The Letters Page: Episode 92
It's time for an episode about a pretty new team of villains from another era!
Run Time: 1:22:00
No overview today - it's straight to questions! No dilly-dallying, even! Right down to business!
Our first question is from the creator of the Sentinel Comics Wiki. Hats off to him - that wiki is useful to lots of folks, including us!
We go on after that letter with its many illuminating questions to more great questions from great question writers!
This week is PAX Unplugged, and much of GTG will be there, including Christopher, Trevor, and Maggie! If you're on the Letters Page Patreon, we've got an event going on Saturday evening: learn more here! We hope to see you there!
- So, what is this group exactly? Are they heroes, but from a foreign cultural perspective that makes them villainous from our perspective or more straight villainy? Are they facing hero groups like Daybreak/Sentinels of Freedom directly or do their comic appearances trend more on the Russian interference/hacking/political influence stuff that’s topical these days? They are a villain team of supers led by Mecha-Stalin. They, for one reason or another individually, believe in the old ideals of the Soviet Union, not modern Russia. In fact, while they operate internationally they’re generally based in the US as Mecha-Stalin sees something exploitable in modern American culture. They burst onto the scene here (and are generally opposed by the Sentinels of Freedom) and try to take down government infrastructure/the systems of oppression here. They’re villains, but with a populist message.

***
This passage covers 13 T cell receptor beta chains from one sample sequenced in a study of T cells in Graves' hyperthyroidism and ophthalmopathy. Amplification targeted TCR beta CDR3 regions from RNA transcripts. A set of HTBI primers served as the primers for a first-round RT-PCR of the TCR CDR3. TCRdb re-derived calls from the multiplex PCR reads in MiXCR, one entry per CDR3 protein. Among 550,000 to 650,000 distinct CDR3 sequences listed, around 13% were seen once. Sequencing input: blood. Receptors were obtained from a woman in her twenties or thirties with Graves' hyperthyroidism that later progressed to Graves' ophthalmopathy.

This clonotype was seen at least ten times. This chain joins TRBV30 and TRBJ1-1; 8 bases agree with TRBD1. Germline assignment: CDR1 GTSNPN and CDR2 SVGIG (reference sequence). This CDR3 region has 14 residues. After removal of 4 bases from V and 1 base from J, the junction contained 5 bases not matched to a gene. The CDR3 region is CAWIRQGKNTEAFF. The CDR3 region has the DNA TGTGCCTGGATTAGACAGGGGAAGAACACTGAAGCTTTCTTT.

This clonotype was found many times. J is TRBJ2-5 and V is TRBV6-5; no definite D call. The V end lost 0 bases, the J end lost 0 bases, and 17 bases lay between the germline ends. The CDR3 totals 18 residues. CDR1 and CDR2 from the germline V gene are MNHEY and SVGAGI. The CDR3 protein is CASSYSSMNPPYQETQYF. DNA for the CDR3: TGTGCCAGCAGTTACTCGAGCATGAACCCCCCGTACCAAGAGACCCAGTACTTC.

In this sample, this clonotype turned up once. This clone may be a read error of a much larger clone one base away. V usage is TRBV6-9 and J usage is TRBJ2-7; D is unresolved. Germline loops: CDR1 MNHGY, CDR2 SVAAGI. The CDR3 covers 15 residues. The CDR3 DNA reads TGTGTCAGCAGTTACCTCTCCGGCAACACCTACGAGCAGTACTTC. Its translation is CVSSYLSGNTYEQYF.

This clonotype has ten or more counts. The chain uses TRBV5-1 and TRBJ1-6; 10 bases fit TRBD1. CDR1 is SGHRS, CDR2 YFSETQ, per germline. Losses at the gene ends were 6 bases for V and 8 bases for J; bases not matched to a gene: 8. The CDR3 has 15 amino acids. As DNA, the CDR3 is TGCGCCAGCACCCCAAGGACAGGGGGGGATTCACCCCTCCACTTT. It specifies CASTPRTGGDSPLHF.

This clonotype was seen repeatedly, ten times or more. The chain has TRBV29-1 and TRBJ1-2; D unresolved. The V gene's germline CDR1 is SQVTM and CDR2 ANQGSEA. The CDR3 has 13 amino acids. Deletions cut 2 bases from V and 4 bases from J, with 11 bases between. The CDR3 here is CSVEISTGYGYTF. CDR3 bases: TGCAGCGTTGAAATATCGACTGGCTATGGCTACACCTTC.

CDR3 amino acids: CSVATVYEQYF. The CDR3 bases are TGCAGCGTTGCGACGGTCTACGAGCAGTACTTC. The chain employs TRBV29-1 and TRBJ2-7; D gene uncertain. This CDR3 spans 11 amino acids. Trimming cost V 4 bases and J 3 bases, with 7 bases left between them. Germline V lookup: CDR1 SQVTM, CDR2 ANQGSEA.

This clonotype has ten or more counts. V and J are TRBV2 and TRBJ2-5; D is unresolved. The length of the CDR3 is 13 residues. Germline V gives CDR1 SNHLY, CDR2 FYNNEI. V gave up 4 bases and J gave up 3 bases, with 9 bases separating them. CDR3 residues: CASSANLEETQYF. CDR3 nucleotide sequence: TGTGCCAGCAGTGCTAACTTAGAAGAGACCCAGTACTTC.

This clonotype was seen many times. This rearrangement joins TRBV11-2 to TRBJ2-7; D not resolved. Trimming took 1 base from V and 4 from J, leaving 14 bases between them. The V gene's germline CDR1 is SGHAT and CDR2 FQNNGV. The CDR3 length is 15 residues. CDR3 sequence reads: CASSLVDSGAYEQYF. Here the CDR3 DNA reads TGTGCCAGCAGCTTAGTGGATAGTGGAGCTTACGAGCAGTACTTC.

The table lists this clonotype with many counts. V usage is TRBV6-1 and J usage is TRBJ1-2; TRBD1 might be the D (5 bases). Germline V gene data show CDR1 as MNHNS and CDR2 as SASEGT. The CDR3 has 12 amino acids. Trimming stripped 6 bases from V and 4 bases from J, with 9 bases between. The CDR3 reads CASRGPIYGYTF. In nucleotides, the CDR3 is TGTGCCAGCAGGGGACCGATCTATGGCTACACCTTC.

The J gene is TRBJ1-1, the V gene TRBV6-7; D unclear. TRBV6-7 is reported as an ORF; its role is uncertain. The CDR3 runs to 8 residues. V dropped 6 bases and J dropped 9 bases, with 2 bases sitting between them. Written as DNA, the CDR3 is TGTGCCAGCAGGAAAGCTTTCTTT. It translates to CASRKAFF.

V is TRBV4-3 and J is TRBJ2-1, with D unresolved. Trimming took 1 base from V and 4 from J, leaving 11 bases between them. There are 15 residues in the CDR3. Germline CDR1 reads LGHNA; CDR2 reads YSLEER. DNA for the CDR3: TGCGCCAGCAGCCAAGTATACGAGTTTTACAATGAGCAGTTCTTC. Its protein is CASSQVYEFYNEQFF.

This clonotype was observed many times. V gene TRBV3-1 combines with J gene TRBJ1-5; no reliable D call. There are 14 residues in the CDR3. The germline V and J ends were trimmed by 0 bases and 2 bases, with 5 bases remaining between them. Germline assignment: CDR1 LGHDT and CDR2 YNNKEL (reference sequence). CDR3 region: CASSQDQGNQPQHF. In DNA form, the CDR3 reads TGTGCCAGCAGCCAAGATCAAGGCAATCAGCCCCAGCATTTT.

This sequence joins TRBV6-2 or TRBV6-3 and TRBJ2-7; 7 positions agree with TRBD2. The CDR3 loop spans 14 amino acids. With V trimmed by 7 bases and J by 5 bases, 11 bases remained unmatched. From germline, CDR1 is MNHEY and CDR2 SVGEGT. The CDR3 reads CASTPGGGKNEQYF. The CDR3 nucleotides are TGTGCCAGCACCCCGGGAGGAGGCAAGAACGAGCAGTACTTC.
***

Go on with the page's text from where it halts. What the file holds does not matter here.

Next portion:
- So, “Perestroika” in the context of the Soviet Union was a general economic and political reform that occurred mainly during the ’80s that started mainly as a push for automation and other labor efficiency updates, but generalized into other aspects of the culture as they moved away from central planning - how does this definition factor into the name of this team? Do they use a lot of automation/robots/drones in their plans? So, Stalin died well before the Perestroika policies got started. Mecha-Stalin has seen what happened to the USSR and is taking the term back: “perestroika” means “restructuring” and he’s seen what the last round of restructuring did and is changing things again. He’s trying to restructure things on the world scale to make a Soviet Union that’s better than ever.
- How does Proletariat’s new loose-fitting jacket interact with his cloning powers? It’s still on his person. It’s not all that different from his hammer in terms of how he duplicates it.